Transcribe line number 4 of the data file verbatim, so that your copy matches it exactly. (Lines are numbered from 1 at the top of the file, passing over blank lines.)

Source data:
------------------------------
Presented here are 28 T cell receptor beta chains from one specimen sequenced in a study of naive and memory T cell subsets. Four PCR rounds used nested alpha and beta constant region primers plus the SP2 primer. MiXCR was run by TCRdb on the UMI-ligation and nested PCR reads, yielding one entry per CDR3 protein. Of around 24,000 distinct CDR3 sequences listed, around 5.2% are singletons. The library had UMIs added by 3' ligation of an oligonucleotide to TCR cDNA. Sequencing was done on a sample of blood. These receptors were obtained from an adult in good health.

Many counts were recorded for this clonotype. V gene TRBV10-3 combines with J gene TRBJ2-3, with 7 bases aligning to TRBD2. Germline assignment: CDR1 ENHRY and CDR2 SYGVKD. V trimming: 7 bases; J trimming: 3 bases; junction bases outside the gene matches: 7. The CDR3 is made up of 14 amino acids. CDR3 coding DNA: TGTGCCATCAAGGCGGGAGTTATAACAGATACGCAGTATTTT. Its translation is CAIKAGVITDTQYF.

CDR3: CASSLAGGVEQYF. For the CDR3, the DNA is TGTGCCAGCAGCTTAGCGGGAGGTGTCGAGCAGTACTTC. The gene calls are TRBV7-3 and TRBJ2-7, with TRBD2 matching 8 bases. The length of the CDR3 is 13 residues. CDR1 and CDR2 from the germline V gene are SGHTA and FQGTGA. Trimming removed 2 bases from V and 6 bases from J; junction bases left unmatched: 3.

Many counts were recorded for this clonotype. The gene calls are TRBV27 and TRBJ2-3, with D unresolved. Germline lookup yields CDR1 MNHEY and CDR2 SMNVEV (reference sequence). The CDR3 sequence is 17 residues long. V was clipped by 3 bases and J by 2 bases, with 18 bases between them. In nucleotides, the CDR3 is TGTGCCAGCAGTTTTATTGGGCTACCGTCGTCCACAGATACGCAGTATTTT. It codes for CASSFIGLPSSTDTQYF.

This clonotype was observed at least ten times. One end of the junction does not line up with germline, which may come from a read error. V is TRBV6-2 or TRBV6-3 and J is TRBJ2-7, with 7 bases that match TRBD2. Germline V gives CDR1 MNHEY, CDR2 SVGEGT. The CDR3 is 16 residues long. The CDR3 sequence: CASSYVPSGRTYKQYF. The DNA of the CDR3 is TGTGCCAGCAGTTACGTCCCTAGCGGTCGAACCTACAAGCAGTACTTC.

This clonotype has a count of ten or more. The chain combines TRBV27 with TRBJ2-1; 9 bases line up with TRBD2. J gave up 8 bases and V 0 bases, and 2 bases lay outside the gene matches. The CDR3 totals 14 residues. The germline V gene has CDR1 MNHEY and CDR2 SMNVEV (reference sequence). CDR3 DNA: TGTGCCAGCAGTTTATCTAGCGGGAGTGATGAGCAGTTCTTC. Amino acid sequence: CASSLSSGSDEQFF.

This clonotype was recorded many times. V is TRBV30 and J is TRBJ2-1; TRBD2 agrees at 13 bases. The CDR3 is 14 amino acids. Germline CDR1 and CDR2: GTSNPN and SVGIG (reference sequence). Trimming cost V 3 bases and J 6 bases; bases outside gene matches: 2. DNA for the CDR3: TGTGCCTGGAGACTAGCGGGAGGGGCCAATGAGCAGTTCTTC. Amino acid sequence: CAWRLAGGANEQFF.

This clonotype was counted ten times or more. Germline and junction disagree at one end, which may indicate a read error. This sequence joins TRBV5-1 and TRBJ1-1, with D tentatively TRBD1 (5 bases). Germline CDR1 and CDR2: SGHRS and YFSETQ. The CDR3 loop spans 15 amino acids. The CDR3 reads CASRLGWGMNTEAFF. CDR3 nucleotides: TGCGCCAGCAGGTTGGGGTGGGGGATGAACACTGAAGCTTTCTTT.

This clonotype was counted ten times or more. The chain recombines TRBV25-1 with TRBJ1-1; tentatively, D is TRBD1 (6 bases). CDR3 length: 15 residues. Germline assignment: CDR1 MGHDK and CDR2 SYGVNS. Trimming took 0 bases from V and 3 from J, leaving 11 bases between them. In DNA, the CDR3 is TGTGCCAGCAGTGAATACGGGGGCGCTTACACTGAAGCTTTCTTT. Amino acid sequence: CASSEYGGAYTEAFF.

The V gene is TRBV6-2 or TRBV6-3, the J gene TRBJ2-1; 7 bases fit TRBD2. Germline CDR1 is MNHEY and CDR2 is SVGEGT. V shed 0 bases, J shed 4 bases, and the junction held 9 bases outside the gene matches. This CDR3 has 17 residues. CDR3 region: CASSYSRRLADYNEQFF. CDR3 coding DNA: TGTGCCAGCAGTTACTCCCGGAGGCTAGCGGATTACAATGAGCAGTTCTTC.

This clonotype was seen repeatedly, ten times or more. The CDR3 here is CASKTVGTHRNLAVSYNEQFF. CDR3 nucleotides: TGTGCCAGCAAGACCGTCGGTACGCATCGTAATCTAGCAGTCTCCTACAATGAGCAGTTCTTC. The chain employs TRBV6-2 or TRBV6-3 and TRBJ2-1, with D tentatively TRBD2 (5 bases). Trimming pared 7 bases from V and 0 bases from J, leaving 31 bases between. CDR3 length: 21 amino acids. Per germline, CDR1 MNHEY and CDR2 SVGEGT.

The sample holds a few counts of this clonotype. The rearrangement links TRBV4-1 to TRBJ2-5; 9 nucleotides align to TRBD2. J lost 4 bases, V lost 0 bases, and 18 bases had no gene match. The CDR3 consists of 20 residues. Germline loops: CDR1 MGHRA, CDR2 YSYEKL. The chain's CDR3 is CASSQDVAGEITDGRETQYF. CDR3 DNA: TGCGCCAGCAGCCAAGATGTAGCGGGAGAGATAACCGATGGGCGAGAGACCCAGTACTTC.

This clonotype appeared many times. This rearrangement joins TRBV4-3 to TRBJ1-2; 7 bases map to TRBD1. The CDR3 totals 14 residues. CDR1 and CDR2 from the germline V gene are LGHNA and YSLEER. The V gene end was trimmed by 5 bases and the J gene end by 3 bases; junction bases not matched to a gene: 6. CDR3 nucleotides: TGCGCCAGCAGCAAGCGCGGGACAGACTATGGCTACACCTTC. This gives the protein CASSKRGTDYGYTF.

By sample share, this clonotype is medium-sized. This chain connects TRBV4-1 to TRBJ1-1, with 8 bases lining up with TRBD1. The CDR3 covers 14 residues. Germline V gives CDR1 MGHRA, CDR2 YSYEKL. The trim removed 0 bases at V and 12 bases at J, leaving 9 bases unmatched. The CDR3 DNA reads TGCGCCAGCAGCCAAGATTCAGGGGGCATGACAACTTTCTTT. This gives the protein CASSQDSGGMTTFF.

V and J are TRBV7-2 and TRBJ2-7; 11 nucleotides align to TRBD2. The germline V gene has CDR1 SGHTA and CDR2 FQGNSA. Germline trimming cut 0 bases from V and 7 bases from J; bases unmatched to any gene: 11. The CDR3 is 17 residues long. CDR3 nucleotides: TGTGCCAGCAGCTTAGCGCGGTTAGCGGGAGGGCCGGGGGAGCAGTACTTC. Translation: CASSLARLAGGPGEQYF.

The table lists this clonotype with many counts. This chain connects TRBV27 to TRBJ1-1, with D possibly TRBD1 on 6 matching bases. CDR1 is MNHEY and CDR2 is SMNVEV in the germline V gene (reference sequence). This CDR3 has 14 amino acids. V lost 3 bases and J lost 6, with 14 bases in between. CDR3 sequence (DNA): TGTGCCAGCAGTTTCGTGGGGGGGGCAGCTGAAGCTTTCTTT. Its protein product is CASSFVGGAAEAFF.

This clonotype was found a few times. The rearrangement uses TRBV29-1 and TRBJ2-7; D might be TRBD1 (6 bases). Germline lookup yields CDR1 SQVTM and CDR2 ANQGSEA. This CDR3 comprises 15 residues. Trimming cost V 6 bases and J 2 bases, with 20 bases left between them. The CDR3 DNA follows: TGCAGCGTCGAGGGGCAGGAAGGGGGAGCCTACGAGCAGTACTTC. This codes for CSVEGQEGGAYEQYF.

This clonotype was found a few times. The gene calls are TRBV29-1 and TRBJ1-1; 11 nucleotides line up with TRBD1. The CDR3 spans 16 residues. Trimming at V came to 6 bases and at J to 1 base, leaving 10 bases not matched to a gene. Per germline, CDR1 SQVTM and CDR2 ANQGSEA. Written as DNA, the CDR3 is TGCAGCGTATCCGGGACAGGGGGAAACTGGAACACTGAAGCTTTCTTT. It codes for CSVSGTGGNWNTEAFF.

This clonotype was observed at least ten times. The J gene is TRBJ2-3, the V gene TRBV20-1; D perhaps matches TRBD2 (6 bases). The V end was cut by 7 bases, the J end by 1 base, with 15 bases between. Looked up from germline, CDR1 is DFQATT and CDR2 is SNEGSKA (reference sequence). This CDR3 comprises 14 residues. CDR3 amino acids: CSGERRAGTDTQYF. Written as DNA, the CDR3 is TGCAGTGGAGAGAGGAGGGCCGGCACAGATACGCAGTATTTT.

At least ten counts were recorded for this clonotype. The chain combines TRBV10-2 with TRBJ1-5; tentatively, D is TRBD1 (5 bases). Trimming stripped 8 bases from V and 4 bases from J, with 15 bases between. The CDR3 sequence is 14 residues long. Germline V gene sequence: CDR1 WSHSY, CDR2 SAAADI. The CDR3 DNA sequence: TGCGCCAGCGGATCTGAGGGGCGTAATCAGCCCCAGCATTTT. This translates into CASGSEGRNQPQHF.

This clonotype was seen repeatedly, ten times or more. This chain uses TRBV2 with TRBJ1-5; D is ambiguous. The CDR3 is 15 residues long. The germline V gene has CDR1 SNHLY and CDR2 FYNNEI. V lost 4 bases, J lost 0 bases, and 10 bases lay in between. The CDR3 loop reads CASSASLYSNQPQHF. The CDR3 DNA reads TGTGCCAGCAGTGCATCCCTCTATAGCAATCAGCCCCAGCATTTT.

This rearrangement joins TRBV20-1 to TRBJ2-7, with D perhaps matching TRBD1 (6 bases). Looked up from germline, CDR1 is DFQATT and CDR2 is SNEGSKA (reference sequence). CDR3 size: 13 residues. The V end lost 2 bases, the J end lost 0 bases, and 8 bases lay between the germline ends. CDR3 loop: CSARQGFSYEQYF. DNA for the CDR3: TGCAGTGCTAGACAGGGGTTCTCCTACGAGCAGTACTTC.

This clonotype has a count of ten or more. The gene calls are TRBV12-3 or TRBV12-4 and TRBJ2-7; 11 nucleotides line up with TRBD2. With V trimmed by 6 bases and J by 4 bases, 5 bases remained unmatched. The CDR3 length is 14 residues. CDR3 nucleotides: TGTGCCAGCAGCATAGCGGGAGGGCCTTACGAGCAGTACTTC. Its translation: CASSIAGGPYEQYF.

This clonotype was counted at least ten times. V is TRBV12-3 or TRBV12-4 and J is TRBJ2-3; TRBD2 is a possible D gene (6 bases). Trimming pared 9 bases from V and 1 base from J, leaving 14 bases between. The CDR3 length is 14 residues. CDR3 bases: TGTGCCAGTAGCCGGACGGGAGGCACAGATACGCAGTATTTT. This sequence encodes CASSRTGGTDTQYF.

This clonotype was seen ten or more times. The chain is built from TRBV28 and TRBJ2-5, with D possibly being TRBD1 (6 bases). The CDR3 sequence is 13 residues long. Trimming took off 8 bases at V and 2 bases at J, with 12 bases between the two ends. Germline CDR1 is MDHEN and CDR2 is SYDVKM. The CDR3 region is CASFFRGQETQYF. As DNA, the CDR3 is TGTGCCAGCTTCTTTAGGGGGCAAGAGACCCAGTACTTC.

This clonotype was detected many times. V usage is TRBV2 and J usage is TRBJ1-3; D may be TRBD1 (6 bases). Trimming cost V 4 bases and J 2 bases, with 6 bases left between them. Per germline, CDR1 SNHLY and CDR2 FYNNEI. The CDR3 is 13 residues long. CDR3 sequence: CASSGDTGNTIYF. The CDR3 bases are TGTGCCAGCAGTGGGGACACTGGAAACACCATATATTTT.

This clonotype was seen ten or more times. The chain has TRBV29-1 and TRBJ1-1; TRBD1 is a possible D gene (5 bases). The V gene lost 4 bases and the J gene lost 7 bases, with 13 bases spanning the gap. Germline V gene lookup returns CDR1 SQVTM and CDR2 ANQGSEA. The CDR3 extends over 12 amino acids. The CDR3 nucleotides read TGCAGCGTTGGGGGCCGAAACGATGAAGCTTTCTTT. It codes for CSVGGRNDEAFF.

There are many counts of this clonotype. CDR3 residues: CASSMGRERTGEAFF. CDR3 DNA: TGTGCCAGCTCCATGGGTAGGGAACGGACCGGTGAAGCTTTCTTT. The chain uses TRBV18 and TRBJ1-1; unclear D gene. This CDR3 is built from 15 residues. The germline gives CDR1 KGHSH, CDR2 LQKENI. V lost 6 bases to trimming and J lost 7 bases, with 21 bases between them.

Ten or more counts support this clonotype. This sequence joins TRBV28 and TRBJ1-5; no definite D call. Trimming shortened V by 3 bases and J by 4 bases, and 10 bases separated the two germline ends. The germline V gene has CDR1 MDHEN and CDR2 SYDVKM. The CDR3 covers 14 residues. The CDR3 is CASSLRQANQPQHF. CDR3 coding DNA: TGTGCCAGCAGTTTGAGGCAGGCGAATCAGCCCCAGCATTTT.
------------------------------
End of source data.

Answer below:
Many counts were recorded for this clonotype. The gene calls are TRBV27 and TRBJ2-3, with D unresolved. Germline lookup yields CDR1 MNHEY and CDR2 SMNVEV (reference sequence). The CDR3 sequence is 17 residues long. V was clipped by 3 bases and J by 2 bases, with 18 bases between them. In nucleotides, the CDR3 is TGTGCCAGCAGTTTTATTGGGCTACCGTCGTCCACAGATACGCAGTATTTT. It codes for CASSFIGLPSSTDTQYF.